The handle II may be lof any desired length necessary to allow the cartridge-receiving portion I0 to be positioned into the'throat of the animal while, at the same time, allowing the hands of the operator to be clear of the animals teeth. As shown, the tube I8 forms an axial extension of the cylinder member I4. It may, of course, be positioned radially elsewhere. The end of the tube I8, opposite from the cylinder member Ill, has a nger member 2D fixed thereto, which finger member has a pair'of reversely bent loops 2|, 22 forming respectively fingerreceiving openings 23, 24. -Y
The discharge lever compries an elongated push rod 2B disposed interiorly of and reciprocably in the tube I8. As shown, the left end of the push rod 26 extends beyond the tube I8 and has a ringlike member 21 xed thereon, which ring-like member is adapted to receive the thumb of the operator. The other or right-hand end of the push rod 26 extends beyond the right-hand end of the tube I8 and into the interior of the cylinder member I4. A ilat circular plate 29 of a diameter somewhat less than the interior diameter of the cylinder member I4 is fixed to the righthand end of the push rod 26. The length of the push rod 26 is preferably such that when moved'v the full distance to the right, the right-hand ,surk face of the plate 29 will be substantially flush with the right-hand end of the cylinder member I4'.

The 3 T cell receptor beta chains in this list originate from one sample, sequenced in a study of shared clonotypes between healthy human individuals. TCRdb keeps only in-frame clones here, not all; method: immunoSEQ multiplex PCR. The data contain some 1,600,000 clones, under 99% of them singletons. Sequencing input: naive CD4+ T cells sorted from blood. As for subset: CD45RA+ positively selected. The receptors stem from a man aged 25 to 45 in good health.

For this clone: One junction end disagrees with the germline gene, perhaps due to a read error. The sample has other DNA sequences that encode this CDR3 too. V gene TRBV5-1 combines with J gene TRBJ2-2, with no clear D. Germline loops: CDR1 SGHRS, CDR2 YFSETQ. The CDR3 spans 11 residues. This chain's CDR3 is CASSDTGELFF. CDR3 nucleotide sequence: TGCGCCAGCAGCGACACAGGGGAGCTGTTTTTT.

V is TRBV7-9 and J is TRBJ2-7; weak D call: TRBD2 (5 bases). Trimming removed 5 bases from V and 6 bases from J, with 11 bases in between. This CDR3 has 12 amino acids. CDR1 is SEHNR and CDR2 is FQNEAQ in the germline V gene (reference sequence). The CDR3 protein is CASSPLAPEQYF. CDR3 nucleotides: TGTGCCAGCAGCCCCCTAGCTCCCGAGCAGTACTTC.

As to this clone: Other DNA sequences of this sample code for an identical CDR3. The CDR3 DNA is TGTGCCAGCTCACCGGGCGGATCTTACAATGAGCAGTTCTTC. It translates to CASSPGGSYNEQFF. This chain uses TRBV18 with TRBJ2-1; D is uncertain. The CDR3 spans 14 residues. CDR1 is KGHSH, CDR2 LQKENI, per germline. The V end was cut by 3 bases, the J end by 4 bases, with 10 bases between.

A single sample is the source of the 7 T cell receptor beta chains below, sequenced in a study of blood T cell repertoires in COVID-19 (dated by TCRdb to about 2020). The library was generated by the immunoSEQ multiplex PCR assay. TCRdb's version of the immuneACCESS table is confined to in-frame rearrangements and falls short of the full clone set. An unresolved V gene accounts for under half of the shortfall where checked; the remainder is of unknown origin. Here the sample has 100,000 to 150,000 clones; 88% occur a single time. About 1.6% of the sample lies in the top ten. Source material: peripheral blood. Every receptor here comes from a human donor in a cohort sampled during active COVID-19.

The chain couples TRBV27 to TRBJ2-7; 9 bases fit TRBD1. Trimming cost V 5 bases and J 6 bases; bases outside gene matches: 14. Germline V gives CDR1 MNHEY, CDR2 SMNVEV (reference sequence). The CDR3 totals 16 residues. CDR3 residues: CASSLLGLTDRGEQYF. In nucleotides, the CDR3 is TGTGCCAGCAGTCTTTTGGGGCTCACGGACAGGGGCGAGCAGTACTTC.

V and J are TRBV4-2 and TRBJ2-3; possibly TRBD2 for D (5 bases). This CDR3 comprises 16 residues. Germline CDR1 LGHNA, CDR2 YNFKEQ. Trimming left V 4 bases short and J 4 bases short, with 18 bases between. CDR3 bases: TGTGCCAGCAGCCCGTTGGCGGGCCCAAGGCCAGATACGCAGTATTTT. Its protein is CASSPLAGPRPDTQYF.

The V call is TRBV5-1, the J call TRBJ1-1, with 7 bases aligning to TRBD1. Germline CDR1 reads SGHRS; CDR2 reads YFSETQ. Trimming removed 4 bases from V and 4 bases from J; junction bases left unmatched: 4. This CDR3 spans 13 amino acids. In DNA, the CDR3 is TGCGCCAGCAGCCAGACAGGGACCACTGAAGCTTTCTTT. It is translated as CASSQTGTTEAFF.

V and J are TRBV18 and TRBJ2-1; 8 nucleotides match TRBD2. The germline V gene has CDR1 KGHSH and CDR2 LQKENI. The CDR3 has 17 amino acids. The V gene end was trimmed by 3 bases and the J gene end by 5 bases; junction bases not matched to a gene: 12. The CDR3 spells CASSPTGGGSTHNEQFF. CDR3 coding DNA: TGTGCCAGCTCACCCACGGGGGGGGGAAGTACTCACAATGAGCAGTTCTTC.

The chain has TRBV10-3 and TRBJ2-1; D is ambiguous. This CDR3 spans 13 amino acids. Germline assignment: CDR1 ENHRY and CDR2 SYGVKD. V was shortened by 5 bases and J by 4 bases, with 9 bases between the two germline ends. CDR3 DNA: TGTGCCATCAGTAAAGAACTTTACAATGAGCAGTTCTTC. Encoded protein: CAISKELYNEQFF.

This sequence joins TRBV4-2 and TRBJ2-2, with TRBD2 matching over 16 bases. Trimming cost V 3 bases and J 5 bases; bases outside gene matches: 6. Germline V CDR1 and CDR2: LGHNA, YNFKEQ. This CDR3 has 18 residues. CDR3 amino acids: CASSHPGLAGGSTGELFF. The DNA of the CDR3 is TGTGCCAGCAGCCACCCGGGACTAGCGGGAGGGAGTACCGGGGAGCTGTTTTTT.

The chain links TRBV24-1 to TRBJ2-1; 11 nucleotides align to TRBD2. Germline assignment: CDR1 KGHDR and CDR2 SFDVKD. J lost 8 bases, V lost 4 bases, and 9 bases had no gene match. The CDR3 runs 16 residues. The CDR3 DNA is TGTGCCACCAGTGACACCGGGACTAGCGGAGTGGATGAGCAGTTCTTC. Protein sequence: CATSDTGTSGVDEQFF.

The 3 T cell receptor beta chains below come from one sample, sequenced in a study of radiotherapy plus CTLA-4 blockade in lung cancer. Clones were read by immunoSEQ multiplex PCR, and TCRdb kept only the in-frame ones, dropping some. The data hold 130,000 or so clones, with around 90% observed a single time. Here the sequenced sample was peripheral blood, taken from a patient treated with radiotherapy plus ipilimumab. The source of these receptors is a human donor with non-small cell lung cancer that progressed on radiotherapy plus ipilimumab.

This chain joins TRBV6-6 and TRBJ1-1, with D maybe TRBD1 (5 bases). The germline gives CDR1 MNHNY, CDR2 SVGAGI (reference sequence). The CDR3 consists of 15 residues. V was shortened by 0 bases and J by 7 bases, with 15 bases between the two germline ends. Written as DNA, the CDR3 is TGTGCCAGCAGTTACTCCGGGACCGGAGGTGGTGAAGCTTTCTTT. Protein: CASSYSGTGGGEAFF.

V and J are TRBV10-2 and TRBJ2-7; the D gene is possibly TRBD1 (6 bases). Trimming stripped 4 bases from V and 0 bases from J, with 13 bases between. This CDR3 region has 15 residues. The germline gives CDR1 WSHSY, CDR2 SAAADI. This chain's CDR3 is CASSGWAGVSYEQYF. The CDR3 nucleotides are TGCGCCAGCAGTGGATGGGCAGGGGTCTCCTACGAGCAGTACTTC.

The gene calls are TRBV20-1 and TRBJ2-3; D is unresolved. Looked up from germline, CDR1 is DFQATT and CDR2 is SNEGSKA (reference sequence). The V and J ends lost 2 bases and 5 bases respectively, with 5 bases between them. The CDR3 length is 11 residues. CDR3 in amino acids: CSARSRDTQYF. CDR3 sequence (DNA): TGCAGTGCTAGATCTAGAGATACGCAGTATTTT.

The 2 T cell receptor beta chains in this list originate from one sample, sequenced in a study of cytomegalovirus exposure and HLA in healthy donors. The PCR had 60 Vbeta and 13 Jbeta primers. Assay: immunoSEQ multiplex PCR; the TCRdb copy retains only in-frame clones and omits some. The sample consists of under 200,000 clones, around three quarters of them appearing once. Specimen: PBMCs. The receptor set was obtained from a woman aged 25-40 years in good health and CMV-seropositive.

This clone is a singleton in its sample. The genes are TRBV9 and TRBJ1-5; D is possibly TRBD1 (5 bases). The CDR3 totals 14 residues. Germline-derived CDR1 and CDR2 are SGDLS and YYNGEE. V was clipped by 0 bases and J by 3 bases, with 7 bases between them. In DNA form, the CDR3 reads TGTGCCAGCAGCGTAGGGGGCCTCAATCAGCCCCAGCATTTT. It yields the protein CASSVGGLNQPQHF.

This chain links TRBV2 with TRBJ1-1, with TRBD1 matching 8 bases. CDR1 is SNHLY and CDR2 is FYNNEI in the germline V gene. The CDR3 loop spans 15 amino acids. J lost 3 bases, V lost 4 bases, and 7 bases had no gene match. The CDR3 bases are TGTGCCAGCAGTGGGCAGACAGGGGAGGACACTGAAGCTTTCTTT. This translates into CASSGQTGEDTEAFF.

It will be appreciated from the foregoing de scription that the push rod may be moved to the left or retracted so as to provide a relatively large opening 30 on the interior of thecvlinder member I4 into which a cartridge or capsuley not Shown, may be readily positioned and that by movement of the push rod 25' to the right, such cartridge or capsule can be readily ejected from the chamber 30.